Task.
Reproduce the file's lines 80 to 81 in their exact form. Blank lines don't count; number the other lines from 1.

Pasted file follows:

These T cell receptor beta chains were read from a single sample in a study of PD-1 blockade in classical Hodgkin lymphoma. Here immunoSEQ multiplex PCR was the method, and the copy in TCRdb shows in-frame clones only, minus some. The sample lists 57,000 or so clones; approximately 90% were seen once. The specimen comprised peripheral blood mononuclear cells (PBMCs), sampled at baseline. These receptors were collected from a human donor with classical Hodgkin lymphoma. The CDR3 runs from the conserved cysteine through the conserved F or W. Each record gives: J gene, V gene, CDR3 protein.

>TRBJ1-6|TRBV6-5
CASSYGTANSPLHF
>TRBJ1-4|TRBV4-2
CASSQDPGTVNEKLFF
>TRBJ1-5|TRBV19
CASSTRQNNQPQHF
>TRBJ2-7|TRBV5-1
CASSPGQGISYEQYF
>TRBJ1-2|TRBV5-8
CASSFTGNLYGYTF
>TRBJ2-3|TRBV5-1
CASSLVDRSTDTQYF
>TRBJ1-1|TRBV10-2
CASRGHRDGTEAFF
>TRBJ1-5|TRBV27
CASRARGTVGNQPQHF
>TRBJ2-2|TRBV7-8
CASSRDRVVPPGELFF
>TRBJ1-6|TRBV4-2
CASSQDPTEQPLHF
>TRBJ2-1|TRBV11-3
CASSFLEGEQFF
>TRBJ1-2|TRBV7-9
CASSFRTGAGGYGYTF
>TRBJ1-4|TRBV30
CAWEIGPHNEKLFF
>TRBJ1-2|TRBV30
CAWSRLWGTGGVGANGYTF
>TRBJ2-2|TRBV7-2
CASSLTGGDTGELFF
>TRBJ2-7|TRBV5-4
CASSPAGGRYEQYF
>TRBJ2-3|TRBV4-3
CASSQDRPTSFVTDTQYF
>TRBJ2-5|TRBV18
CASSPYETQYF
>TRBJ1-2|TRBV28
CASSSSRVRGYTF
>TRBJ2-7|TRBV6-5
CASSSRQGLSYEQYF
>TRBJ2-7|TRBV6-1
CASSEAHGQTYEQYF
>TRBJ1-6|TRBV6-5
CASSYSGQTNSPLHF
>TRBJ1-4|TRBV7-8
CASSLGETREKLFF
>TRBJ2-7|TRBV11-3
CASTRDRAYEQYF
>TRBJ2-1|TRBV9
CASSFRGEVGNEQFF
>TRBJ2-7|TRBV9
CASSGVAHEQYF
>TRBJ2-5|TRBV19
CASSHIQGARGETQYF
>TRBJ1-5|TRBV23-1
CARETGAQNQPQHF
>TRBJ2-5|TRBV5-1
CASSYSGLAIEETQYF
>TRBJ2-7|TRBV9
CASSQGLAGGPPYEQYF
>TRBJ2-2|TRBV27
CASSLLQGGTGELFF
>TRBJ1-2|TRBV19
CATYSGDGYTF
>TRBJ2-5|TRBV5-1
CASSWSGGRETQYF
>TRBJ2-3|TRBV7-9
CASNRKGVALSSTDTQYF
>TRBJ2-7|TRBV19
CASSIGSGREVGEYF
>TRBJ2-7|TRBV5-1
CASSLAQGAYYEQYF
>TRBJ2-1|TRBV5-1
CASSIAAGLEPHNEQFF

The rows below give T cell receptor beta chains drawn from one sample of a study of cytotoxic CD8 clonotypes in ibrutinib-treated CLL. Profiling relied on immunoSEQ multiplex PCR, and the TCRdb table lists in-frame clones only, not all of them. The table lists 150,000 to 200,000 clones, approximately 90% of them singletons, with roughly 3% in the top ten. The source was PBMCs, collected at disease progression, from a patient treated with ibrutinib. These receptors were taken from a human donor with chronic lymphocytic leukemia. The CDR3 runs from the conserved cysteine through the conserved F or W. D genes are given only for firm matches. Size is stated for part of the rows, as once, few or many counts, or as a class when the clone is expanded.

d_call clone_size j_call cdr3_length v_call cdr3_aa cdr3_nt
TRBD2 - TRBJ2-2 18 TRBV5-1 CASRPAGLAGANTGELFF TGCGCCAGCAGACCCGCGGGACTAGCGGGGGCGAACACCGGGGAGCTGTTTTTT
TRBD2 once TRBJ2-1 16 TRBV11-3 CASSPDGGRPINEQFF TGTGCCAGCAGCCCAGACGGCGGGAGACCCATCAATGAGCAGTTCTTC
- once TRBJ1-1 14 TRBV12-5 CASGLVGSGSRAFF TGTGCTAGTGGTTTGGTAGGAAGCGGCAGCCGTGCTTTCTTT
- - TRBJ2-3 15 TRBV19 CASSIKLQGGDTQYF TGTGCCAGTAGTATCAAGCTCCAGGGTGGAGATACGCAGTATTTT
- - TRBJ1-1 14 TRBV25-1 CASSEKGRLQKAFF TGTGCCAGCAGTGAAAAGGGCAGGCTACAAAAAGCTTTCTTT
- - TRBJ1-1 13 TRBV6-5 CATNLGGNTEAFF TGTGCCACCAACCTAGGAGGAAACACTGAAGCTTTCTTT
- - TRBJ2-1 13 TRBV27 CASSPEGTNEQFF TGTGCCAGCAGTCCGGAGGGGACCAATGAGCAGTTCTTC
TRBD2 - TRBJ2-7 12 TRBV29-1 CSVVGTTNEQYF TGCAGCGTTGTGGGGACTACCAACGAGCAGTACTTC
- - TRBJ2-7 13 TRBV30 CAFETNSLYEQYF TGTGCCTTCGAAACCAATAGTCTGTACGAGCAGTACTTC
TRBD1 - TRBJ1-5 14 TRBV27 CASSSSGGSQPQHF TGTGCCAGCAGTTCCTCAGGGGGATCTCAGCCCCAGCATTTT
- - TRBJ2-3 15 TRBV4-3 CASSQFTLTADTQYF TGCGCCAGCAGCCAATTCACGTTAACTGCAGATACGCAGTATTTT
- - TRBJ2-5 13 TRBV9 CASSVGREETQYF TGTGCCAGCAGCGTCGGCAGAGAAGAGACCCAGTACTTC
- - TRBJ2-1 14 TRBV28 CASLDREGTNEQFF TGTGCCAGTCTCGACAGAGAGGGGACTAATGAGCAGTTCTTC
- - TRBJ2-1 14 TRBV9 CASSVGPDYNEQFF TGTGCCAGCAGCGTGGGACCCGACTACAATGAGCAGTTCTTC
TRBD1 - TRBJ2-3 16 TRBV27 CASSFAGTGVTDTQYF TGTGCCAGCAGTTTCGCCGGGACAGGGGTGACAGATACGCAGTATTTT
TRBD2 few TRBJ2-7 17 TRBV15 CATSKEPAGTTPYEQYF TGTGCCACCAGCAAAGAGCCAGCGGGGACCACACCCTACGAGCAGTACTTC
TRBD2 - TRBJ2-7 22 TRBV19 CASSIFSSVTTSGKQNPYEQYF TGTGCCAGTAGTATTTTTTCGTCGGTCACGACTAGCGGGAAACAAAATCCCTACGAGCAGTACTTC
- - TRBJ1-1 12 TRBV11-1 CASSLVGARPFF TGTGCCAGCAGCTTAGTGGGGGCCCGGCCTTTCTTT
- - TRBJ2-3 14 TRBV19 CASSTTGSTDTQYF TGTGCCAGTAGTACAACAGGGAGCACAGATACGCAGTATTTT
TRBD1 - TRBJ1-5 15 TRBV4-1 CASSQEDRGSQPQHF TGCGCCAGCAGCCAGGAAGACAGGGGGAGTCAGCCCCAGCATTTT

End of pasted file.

- once TRBJ1-1 14 TRBV12-5 CASGLVGSGSRAFF TGTGCTAGTGGTTTGGTAGGAAGCGGCAGCCGTGCTTTCTTT
- - TRBJ2-3 15 TRBV19 CASSIKLQGGDTQYF TGTGCCAGTAGTATCAAGCTCCAGGGTGGAGATACGCAGTATTTT